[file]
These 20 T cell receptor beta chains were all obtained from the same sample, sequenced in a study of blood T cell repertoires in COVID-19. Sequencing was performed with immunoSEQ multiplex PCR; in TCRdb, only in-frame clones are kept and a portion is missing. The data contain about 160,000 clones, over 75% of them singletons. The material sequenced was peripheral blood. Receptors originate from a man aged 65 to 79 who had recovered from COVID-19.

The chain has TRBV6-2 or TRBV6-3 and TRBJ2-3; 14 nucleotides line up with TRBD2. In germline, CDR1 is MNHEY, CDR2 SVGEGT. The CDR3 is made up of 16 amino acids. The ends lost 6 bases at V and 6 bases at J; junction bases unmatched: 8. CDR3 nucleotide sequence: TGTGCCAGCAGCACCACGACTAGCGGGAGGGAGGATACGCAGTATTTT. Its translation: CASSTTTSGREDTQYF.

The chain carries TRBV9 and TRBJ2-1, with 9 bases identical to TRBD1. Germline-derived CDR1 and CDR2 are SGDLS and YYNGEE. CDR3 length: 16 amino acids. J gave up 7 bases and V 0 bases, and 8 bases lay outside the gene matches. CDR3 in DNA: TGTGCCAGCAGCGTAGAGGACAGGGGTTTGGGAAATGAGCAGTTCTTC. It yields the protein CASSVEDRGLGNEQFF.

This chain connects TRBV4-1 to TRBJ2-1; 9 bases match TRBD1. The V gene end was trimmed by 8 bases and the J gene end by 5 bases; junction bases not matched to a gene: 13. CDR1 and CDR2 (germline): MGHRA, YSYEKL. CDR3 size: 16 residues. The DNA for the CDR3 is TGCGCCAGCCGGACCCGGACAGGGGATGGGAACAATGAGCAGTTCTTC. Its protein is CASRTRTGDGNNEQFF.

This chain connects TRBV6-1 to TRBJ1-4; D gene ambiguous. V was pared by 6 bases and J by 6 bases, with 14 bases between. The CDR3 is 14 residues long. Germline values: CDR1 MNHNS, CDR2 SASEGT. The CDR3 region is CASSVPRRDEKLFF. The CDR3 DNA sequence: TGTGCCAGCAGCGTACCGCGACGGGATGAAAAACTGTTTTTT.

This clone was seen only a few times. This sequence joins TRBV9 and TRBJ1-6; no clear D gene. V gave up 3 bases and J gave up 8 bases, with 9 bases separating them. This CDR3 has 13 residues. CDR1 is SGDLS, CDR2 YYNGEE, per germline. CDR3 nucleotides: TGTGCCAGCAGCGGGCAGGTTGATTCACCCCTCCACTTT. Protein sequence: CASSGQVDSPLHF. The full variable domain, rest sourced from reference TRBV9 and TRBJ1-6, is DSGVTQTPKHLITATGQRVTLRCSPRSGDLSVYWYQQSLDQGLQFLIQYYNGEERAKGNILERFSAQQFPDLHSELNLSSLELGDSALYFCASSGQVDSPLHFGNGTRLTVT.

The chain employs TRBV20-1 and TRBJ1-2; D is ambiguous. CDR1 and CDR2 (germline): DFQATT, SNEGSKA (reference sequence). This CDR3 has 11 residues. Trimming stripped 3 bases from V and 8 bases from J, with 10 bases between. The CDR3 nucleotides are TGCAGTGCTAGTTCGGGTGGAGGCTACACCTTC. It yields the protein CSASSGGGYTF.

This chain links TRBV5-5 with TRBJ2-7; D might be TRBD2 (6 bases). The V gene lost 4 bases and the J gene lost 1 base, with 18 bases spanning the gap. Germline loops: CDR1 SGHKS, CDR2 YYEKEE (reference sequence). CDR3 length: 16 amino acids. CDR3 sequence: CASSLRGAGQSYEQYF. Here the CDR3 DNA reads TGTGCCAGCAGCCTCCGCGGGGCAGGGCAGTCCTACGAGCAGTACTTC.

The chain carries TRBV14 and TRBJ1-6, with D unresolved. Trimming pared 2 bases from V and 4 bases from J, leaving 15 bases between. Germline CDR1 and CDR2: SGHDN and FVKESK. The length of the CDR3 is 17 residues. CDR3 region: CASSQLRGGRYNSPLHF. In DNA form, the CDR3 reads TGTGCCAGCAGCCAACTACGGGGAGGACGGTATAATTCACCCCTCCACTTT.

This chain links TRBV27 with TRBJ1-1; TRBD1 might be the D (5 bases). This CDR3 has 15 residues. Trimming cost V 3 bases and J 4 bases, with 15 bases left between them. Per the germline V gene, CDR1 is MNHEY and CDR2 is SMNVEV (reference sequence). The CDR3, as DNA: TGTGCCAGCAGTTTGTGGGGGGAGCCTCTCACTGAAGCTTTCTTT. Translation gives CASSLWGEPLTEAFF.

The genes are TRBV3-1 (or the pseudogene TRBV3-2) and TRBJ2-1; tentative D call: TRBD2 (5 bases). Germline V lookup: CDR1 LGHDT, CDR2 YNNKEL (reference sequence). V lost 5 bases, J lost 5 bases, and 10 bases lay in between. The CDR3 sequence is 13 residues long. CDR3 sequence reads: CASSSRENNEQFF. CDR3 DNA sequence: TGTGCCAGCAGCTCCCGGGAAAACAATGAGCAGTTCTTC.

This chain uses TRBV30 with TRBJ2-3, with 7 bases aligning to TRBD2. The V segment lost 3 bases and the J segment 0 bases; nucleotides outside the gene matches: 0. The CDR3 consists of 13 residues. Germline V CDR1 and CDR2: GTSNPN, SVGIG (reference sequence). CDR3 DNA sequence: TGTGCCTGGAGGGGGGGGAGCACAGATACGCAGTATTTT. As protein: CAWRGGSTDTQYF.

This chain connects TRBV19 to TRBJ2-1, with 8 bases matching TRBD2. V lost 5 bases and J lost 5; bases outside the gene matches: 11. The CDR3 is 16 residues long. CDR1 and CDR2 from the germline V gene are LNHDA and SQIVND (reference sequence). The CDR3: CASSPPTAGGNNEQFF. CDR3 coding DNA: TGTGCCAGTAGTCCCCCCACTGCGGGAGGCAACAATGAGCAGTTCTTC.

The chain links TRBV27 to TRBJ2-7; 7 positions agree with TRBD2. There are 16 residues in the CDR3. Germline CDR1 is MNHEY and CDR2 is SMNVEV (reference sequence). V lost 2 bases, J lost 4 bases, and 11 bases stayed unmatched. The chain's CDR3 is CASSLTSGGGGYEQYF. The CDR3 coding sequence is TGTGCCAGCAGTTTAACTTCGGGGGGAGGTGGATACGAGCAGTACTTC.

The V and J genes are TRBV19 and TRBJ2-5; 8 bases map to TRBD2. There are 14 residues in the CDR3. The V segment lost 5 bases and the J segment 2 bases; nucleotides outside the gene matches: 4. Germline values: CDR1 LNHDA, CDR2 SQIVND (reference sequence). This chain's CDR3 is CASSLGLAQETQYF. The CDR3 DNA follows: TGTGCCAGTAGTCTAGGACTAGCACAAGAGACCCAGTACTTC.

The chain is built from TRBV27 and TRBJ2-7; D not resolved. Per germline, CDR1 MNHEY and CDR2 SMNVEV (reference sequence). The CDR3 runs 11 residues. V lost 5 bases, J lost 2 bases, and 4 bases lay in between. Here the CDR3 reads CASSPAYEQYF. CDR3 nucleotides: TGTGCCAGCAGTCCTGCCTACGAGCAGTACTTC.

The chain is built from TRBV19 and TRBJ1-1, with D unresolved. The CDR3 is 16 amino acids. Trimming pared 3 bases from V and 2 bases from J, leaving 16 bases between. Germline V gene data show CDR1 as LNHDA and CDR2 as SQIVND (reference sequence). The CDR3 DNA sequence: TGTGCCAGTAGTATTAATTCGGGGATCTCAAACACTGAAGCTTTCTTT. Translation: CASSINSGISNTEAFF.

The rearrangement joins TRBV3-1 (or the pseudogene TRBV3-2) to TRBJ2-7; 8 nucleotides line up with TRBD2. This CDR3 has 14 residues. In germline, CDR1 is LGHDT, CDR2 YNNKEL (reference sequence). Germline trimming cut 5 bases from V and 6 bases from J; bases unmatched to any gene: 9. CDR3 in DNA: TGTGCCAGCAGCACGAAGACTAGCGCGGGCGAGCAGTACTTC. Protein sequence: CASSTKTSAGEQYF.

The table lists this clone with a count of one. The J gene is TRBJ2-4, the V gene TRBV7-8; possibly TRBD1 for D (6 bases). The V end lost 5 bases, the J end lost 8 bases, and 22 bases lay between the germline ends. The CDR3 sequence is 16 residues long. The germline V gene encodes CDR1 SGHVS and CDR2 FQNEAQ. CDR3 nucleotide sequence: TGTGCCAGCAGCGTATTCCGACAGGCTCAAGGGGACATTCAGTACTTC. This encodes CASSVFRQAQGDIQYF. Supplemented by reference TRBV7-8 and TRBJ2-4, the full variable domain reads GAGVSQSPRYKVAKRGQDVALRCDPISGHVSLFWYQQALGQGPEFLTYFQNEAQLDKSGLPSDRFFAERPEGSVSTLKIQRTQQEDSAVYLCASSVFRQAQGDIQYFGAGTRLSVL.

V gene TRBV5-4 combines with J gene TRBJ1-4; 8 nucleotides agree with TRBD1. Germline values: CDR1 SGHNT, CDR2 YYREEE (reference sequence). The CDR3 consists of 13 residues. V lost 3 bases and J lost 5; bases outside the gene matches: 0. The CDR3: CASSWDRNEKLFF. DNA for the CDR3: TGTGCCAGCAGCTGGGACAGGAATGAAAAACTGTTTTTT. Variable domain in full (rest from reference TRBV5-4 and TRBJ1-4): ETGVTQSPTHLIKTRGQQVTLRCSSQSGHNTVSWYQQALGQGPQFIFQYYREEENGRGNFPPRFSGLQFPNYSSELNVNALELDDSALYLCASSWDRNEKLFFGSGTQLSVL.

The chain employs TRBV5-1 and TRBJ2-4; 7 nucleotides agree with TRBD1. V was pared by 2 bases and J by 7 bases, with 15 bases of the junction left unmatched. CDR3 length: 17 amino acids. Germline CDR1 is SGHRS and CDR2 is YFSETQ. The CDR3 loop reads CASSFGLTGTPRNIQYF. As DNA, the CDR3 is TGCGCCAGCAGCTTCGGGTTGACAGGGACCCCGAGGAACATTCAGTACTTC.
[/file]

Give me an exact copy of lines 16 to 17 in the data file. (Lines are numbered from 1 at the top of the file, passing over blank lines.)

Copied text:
The chain is built from TRBV27 and TRBJ2-7; D not resolved. Per germline, CDR1 MNHEY and CDR2 SMNVEV (reference sequence). The CDR3 runs 11 residues. V lost 5 bases, J lost 2 bases, and 4 bases lay in between. Here the CDR3 reads CASSPAYEQYF. CDR3 nucleotides: TGTGCCAGCAGTCCTGCCTACGAGCAGTACTTC.

The chain is built from TRBV19 and TRBJ1-1, with D unresolved. The CDR3 is 16 amino acids. Trimming pared 3 bases from V and 2 bases from J, leaving 16 bases between. Germline V gene data show CDR1 as LNHDA and CDR2 as SQIVND (reference sequence). The CDR3 DNA sequence: TGTGCCAGTAGTATTAATTCGGGGATCTCAAACACTGAAGCTTTCTTT. Translation: CASSINSGISNTEAFF.